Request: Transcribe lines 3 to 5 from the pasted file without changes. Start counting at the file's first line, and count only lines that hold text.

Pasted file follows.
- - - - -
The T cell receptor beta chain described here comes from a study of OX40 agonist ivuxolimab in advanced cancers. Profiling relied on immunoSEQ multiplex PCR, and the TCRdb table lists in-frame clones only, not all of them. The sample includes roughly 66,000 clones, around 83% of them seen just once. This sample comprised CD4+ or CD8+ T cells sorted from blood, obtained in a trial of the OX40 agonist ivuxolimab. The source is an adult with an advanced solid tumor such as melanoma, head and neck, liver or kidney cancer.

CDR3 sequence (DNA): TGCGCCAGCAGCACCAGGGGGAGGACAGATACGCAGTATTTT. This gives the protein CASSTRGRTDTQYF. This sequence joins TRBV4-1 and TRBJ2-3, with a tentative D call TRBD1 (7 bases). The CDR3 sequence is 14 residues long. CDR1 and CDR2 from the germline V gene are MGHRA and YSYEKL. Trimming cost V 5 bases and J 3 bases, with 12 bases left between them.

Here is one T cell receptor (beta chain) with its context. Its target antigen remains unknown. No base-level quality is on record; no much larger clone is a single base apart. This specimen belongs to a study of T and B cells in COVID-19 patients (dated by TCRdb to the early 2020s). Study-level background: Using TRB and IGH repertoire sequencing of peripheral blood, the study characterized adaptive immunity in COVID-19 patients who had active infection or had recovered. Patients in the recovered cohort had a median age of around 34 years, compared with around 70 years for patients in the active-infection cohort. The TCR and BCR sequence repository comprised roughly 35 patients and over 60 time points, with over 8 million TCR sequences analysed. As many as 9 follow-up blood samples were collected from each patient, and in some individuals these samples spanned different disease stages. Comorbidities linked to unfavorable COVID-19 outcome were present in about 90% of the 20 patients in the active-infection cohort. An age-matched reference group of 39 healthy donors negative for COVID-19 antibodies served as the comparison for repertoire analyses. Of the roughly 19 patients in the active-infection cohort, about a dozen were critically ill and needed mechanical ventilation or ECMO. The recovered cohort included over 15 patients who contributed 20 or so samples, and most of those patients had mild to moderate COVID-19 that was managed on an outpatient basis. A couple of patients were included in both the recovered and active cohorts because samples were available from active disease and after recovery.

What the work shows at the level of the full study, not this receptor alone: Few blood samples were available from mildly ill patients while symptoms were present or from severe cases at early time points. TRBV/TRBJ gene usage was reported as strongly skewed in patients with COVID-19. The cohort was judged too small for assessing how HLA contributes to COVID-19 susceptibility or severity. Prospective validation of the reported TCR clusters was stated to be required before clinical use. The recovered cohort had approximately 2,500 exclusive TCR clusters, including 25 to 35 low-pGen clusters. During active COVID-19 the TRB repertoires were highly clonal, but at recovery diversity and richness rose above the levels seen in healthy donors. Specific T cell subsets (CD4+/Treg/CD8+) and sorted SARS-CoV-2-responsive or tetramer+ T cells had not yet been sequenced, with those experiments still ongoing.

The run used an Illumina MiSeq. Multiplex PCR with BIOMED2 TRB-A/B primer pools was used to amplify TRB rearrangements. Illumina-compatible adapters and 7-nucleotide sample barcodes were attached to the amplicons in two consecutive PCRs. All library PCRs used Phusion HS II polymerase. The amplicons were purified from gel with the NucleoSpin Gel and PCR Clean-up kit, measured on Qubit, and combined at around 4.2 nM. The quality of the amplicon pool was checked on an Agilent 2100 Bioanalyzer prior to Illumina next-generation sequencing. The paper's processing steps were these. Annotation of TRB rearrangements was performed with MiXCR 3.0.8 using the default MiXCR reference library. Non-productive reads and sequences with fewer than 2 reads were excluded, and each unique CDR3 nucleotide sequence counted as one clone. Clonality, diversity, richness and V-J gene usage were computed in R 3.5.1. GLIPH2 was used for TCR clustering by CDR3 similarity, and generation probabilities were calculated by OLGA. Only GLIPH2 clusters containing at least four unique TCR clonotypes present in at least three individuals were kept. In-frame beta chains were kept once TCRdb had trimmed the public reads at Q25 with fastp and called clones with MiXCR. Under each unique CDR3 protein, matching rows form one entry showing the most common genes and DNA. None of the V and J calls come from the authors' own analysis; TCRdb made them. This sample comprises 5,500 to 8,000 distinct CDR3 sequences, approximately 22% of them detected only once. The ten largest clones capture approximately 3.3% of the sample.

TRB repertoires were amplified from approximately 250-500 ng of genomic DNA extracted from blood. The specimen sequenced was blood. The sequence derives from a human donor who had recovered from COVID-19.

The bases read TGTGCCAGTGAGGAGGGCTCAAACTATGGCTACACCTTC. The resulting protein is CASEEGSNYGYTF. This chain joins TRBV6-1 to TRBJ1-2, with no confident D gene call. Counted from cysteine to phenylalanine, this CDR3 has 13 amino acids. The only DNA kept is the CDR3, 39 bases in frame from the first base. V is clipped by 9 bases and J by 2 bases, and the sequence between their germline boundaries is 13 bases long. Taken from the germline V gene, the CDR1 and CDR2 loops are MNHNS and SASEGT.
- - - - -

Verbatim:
Here is one T cell receptor (beta chain) with its context. Its target antigen remains unknown. No base-level quality is on record; no much larger clone is a single base apart. This specimen belongs to a study of T and B cells in COVID-19 patients (dated by TCRdb to the early 2020s). Study-level background: Using TRB and IGH repertoire sequencing of peripheral blood, the study characterized adaptive immunity in COVID-19 patients who had active infection or had recovered. Patients in the recovered cohort had a median age of around 34 years, compared with around 70 years for patients in the active-infection cohort. The TCR and BCR sequence repository comprised roughly 35 patients and over 60 time points, with over 8 million TCR sequences analysed. As many as 9 follow-up blood samples were collected from each patient, and in some individuals these samples spanned different disease stages. Comorbidities linked to unfavorable COVID-19 outcome were present in about 90% of the 20 patients in the active-infection cohort. An age-matched reference group of 39 healthy donors negative for COVID-19 antibodies served as the comparison for repertoire analyses. Of the roughly 19 patients in the active-infection cohort, about a dozen were critically ill and needed mechanical ventilation or ECMO. The recovered cohort included over 15 patients who contributed 20 or so samples, and most of those patients had mild to moderate COVID-19 that was managed on an outpatient basis. A couple of patients were included in both the recovered and active cohorts because samples were available from active disease and after recovery.

What the work shows at the level of the full study, not this receptor alone: Few blood samples were available from mildly ill patients while symptoms were present or from severe cases at early time points. TRBV/TRBJ gene usage was reported as strongly skewed in patients with COVID-19. The cohort was judged too small for assessing how HLA contributes to COVID-19 susceptibility or severity. Prospective validation of the reported TCR clusters was stated to be required before clinical use. The recovered cohort had approximately 2,500 exclusive TCR clusters, including 25 to 35 low-pGen clusters. During active COVID-19 the TRB repertoires were highly clonal, but at recovery diversity and richness rose above the levels seen in healthy donors. Specific T cell subsets (CD4+/Treg/CD8+) and sorted SARS-CoV-2-responsive or tetramer+ T cells had not yet been sequenced, with those experiments still ongoing.

The run used an Illumina MiSeq. Multiplex PCR with BIOMED2 TRB-A/B primer pools was used to amplify TRB rearrangements. Illumina-compatible adapters and 7-nucleotide sample barcodes were attached to the amplicons in two consecutive PCRs. All library PCRs used Phusion HS II polymerase. The amplicons were purified from gel with the NucleoSpin Gel and PCR Clean-up kit, measured on Qubit, and combined at around 4.2 nM. The quality of the amplicon pool was checked on an Agilent 2100 Bioanalyzer prior to Illumina next-generation sequencing. The paper's processing steps were these. Annotation of TRB rearrangements was performed with MiXCR 3.0.8 using the default MiXCR reference library. Non-productive reads and sequences with fewer than 2 reads were excluded, and each unique CDR3 nucleotide sequence counted as one clone. Clonality, diversity, richness and V-J gene usage were computed in R 3.5.1. GLIPH2 was used for TCR clustering by CDR3 similarity, and generation probabilities were calculated by OLGA. Only GLIPH2 clusters containing at least four unique TCR clonotypes present in at least three individuals were kept. In-frame beta chains were kept once TCRdb had trimmed the public reads at Q25 with fastp and called clones with MiXCR. Under each unique CDR3 protein, matching rows form one entry showing the most common genes and DNA. None of the V and J calls come from the authors' own analysis; TCRdb made them. This sample comprises 5,500 to 8,000 distinct CDR3 sequences, approximately 22% of them detected only once. The ten largest clones capture approximately 3.3% of the sample.